Spot on Track is the most highly developed, publicly available tool to track playlisting history of any song on Spotify, regardless of whether it is your artist’s song or not. Here’s how it works: 

  1. Find your artists in the search functionality and click follow – On the dashboard, you now have a quick view of the artist’s recent playlist adds at any time. You can also sign-up to get daily, weekly, or monthly reports.
  2. Search a song from any artist – Spot on Track separates the data into two categories: playlists the song is “currently in” or previously in”.
  3. Measure the number of days the song was in a playlist – You can also see the current position a song is in a playlist or the peak position it was previously in.

With a basic knowledge of playlists, you can use Spot On Track to loosely extrapolate where plays come from to help identify target playlists for your artist – I say loosely because you can’t accurately measure outside marketing drivers or organic discovery beyond playlisting.

While to my knowledge, Spotify doesn’t allow for specific playlist suggestions for a track, it is still important to do this research to understand the playlisting landscape and possibilities. If you would like to see how Spot On Track works in action, keep reading.

How Spot on Track can deliver value: California Girls by NoMBe vs. Sonny Alven Case Study

It has been just over ~500 days since this track came out in September 2016. The song recently cleared 20MM streams, which gives it an average of 40,000 streams a day (that number is being calculated with a good ol’ calculator, not Spot on Track). Using Spotify for Artists back end (first graphic below), I can identify the periods the song was performing at certain numbers, and then can coordinate the graph back to the playlists the song was on during those periods via Spot On Track.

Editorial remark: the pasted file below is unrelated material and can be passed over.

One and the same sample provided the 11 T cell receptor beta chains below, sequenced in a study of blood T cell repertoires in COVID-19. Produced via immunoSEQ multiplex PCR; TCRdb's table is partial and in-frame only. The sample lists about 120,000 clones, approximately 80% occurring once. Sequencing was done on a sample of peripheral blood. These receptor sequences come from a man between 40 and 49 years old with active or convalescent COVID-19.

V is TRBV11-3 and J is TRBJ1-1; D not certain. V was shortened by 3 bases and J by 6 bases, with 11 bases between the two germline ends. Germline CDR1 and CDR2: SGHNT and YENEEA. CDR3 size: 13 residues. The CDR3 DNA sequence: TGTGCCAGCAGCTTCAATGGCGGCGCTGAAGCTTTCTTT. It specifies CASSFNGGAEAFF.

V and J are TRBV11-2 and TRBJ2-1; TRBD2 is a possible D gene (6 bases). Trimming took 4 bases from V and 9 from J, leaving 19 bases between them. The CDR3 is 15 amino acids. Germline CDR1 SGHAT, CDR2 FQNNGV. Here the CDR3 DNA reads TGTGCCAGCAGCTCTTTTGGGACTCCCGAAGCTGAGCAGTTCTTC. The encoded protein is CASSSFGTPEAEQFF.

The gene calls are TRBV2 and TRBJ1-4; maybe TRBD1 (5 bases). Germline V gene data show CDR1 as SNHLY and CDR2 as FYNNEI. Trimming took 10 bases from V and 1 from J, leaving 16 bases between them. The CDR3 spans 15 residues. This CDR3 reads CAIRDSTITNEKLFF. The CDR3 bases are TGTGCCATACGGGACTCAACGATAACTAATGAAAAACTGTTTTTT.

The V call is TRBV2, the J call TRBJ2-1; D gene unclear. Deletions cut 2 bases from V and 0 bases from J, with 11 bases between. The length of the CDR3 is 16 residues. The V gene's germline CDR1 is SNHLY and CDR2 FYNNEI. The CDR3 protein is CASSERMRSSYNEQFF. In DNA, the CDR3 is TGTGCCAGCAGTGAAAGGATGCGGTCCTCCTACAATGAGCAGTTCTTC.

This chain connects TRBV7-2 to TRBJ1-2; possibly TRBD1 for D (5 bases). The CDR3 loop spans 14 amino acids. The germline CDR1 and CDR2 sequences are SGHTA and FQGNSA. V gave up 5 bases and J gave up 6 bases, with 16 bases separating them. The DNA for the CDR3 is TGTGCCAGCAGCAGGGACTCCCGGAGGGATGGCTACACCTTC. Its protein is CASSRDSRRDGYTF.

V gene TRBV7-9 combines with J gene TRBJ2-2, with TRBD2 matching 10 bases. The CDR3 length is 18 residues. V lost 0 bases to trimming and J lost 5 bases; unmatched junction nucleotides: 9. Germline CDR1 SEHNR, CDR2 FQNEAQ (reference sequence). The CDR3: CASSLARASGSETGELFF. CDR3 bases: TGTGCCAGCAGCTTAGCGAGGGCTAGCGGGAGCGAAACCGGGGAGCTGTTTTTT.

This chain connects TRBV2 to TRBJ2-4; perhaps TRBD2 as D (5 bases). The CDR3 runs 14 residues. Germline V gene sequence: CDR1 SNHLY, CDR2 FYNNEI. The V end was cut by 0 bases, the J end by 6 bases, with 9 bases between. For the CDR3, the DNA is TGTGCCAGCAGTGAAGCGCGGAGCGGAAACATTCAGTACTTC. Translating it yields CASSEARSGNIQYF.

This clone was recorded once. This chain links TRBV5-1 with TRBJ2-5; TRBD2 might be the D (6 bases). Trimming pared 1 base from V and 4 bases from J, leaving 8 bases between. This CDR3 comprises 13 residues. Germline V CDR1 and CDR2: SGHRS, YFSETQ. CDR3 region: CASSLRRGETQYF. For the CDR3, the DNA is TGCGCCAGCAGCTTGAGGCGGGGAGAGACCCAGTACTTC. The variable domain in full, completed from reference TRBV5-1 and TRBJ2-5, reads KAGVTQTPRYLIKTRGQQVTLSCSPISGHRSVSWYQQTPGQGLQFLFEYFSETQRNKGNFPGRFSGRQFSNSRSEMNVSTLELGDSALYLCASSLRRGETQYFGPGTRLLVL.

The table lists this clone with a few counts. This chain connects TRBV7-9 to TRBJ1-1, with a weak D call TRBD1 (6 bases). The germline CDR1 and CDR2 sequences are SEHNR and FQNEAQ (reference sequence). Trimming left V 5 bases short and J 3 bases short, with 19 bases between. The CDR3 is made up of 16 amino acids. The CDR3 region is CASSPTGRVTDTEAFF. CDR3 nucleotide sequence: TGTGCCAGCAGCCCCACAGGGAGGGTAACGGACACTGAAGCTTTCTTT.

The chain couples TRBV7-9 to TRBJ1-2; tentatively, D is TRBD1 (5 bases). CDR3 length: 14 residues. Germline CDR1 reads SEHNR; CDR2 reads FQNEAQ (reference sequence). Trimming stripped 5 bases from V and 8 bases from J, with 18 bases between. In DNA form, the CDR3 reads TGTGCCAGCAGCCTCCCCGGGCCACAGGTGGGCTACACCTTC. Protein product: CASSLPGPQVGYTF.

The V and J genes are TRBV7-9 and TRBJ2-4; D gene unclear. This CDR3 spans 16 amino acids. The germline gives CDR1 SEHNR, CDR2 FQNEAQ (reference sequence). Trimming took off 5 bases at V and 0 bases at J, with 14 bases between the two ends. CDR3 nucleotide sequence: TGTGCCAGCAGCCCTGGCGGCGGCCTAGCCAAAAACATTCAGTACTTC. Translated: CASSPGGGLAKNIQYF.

Image from Spotify for Artists

NOTE: When searching others’ songs on Spot On Track, you won’t be able to get the Spotify for Artists back-end data, which is information only available to artists and their teams. However, you can easily use a song’s total number of streams, which can be found on the artist’s public Spotify page, to make several of the same connections made below.

-The first big spike of 113,000 streams on release day came from its inclusion in New Music Friday.

-From there, the song was added to a few small playlists operated by Digster in Europe, and eventually found its way into Good Vibes, where it performed extremely well.

-As you can see from the Spot on Track chart below, it was in this playlist for 303 days and peaked at #5.

Image from Spot on Track

-The Spotify for Artists data below displays the song received 5.64MM streams from Good Vibes – In other words, it received 18,613 streams per day across the 303 days it was in the playlist.

-The top four playlists the song has been in account for 9.1MM streams to date. When the streams from additional smaller playlists are added to that number, playlists are responsible for almost exactly 50% of the the 20MM+ streams to date.

Image from Spotify for Artists

-Despite this song having become NoMBe’s most streamed song to date on Spotify, it self-admittedly had almost zero marketing (it was originally intended to only be a placeholder remix in between single releases). Therefore, we know firsthand playlisting has been a large driver of streams on this track, regardless of whether these were active or passive listeners.

-What’s most interesting is the way the song organically achieved an additional 10MM streams. Given the aforementioned absent marketing on the song, I believe this is a direct result of the song being originally discovered in these playlists by a group of users and then streamed and shared by those listeners later.

 Image Spot On Track

You can view the massive drop off in total playlist followers above when the song was removed from the Good Vibes playlist in September, but you can also see the organic growth continuing in the total number of playlists the song is currently in – the overwhelming majority of these playlists are user-generated.